I’ve been hammering on and on at the PES and the issue of why socialists have not been able to nominate a candidate for President of the Commission to follow Barroso when the Portuguese’s term of office ends 31st October this year. The story behind all of this gets immensely complex – I’m going to try to set the record straight as far as I see it.
Essentially there is a disagreement between the Party of European Socialists, headed up by party president Poul Nyrup Rasmussen, and 3 of the PES member parties. Those 3 parties, and their party leaders, namely Socrates in Portugal, Zapatero in Spain and Brown in the UK, are quite happy with Barroso being re-nominated as President of the Commission as this re-nomination suits their own petty national interests, and also – especially for the UK – the fact that Barroso is weak also helps his cause.
In the opposite camp are MEPs in the Socialist Group in the European Parliament, and leaders of some of Europe’s social democrat parties that are out of power nationally. For them they need a strong message for the election campaigns on why a social europe is possible and desirable, and accomplishing that with Barroso in place is not going to be easy. So hence we have Rasmussen in an interview in Le Monde stating “Si une autre majorité se dégage, M. Barroso ne pourra pas être reconduit“, and he also stated in Financial Times Deutschland “Wir wollen nach der Europaparlamentswahl zusammen mit anderen Parteien einen anderen Kommissionspräsidenten wählen“.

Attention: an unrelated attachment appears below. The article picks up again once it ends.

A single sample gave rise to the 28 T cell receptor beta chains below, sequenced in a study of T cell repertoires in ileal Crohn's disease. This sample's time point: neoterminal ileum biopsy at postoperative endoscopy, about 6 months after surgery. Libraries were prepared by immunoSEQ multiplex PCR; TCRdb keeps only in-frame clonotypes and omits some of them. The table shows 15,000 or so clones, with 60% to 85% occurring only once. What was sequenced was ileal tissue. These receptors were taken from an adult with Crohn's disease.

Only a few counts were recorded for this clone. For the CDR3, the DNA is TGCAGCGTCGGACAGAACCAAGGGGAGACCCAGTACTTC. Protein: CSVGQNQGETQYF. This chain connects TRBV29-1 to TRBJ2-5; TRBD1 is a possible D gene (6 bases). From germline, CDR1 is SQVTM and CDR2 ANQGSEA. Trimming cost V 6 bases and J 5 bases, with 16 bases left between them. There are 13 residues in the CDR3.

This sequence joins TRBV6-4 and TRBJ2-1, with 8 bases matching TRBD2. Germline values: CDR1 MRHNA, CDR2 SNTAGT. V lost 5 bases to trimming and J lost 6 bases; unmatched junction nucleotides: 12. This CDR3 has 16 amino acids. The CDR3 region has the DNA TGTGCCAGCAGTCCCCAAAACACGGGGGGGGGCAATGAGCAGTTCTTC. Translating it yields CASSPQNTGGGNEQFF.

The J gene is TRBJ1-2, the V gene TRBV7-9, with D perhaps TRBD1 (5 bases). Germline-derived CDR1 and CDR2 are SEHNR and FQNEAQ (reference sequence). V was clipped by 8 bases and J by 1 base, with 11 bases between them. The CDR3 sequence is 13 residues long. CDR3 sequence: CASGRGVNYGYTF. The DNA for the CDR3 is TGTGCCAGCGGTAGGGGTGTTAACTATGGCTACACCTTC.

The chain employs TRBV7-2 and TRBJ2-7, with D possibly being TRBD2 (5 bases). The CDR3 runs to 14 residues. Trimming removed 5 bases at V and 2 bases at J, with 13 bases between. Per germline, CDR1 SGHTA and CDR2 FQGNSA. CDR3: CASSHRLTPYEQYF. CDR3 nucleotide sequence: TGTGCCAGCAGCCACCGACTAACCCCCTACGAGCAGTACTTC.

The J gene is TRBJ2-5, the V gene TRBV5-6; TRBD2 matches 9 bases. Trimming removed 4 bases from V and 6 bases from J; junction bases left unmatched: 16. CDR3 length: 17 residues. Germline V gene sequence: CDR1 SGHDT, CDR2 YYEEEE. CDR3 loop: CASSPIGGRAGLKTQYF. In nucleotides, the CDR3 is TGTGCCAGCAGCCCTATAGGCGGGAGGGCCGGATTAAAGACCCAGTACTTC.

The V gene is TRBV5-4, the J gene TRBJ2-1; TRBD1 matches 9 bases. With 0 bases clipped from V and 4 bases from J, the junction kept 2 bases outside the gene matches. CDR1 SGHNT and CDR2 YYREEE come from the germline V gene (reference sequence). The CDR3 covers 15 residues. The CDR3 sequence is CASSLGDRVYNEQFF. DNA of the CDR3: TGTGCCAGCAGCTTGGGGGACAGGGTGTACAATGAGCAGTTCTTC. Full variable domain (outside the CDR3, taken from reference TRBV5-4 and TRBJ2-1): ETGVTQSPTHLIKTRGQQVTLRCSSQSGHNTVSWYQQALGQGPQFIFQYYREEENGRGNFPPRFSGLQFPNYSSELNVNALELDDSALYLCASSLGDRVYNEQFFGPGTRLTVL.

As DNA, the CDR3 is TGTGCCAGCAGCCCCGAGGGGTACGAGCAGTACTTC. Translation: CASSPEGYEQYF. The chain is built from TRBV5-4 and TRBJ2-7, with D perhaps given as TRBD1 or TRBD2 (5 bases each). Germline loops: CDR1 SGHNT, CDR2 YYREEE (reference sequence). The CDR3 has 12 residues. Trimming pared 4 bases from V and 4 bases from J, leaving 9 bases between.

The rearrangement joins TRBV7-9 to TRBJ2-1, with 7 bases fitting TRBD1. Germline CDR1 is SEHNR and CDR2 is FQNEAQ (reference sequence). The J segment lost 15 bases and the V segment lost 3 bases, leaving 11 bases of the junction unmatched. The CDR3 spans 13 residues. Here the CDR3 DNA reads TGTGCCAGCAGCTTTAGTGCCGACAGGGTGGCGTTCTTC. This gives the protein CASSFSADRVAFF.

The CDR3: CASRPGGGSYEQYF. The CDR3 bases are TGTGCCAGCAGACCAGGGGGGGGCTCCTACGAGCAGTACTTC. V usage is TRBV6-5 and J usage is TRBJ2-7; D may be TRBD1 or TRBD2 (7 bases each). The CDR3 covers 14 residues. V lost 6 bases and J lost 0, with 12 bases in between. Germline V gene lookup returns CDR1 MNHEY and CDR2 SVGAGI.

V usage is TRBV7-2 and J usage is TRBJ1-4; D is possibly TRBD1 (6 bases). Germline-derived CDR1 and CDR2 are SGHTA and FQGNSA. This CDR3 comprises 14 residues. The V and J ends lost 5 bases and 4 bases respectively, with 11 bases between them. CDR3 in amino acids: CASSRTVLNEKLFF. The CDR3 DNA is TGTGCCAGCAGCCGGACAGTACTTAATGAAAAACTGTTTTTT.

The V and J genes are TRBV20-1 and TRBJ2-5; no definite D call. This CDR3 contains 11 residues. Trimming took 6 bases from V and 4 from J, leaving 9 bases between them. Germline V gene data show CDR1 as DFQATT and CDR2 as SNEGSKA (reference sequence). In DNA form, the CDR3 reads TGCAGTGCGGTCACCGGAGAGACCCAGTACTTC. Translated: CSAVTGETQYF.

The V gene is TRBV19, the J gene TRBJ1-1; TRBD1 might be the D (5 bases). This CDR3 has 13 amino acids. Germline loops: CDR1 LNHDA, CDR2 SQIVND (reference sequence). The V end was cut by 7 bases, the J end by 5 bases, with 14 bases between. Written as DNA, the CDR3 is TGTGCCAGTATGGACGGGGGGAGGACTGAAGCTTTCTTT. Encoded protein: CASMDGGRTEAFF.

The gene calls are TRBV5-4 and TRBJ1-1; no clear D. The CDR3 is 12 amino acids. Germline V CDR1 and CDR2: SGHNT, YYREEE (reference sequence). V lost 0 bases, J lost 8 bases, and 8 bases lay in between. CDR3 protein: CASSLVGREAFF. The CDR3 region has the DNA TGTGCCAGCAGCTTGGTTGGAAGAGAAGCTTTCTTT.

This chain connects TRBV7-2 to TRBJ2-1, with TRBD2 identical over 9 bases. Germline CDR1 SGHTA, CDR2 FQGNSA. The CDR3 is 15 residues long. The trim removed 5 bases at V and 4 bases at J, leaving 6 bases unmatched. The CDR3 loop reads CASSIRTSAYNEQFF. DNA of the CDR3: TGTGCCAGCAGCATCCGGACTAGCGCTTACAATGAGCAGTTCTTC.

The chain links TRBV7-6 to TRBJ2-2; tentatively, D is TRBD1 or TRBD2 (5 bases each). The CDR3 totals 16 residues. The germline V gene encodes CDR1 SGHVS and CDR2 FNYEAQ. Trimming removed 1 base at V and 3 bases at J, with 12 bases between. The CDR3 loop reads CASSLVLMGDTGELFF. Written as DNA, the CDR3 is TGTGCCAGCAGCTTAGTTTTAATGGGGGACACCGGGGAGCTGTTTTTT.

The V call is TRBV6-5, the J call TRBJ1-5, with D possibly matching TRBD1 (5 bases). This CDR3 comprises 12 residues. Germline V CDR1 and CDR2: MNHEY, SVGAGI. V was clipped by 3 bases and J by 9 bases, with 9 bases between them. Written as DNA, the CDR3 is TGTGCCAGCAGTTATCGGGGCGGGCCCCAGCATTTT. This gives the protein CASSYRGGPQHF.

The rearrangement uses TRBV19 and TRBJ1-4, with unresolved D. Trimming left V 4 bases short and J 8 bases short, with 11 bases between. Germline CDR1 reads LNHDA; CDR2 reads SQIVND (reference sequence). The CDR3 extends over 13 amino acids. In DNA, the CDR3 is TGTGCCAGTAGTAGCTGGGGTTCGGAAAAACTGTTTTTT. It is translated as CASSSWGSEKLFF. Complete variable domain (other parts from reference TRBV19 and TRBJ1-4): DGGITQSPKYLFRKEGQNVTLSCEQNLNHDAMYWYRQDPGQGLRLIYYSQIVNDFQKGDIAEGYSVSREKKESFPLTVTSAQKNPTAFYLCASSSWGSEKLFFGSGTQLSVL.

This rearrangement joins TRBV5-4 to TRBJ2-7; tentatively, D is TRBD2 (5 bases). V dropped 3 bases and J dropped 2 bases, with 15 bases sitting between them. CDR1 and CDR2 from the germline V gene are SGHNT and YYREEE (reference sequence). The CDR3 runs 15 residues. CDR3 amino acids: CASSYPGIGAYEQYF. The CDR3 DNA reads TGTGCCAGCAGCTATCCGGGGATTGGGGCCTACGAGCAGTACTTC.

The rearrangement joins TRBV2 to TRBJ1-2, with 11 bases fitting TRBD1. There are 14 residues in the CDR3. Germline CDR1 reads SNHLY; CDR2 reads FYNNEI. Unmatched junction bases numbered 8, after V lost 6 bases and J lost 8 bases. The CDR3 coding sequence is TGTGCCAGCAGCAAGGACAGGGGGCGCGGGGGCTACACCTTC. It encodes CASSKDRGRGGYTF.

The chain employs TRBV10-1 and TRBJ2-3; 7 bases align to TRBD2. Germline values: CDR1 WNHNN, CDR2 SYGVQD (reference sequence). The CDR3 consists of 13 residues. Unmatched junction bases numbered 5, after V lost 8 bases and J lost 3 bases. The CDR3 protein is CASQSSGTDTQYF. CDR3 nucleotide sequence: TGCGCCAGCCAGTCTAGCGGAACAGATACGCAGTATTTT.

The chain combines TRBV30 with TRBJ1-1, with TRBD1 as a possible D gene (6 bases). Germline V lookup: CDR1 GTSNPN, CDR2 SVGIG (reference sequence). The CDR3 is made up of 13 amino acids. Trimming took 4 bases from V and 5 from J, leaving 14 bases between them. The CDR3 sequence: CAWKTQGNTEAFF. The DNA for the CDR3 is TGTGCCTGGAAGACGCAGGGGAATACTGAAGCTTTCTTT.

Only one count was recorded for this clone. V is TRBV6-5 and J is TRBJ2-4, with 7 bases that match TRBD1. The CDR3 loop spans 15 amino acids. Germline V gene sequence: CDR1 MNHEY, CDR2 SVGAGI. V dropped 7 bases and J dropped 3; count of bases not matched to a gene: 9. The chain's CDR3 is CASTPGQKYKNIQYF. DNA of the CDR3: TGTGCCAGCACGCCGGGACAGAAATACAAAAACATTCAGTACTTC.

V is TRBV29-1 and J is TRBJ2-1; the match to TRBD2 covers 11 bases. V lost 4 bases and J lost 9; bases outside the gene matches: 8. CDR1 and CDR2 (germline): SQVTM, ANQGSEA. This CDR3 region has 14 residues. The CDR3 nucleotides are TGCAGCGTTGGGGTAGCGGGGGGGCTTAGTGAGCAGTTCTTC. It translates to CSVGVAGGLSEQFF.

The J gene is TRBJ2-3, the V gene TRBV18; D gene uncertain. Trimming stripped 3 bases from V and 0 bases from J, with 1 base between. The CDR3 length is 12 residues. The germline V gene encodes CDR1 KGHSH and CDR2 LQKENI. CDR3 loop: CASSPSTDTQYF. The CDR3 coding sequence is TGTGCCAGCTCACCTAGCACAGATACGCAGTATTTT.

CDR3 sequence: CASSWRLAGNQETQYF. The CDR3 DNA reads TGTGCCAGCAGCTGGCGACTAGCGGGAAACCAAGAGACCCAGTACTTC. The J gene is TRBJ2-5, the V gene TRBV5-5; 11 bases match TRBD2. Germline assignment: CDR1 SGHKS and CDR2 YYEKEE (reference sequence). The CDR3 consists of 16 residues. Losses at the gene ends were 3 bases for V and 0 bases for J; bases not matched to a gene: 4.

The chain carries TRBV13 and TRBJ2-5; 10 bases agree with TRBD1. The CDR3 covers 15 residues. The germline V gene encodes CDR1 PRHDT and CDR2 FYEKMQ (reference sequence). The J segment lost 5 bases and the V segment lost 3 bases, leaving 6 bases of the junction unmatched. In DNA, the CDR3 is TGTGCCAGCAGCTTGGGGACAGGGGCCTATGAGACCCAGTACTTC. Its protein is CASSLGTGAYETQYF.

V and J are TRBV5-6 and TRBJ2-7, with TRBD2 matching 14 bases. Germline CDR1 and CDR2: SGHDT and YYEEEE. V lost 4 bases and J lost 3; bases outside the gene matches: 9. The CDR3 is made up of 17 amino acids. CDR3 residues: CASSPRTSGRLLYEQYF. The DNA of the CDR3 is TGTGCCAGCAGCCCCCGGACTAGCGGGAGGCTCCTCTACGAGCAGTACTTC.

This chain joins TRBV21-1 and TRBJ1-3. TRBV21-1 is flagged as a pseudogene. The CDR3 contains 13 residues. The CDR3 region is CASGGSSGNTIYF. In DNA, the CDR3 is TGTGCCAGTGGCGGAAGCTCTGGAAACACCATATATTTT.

So essentially if you vote for a PES member party at the EP elections in June you’ll get MEPs that will not back Barroso (good) but do not know who they will back (bad) and say they will have to cooperate with other parties on that (confusing).
So why not put up a candidate anyway? Well, Rasmussen might want to be that person, but with his namesake now NATO General Secretary, and also with Denmark outside Schengen and the Euro is he appropriate? His left wing rival in Brussels, Martin Schulz, is a tub-thumping bully, not someone with the nous or ability to bring people together. The best social democrat – Pascal Lamy – hence seldom even features in the debate about the nomination of a candidate.
Then Europe’s politicians wonder why the population does not understand what’s going on in Brussels, and how the process of European ‘democracy’ seems opaque and confusing. I rest my case.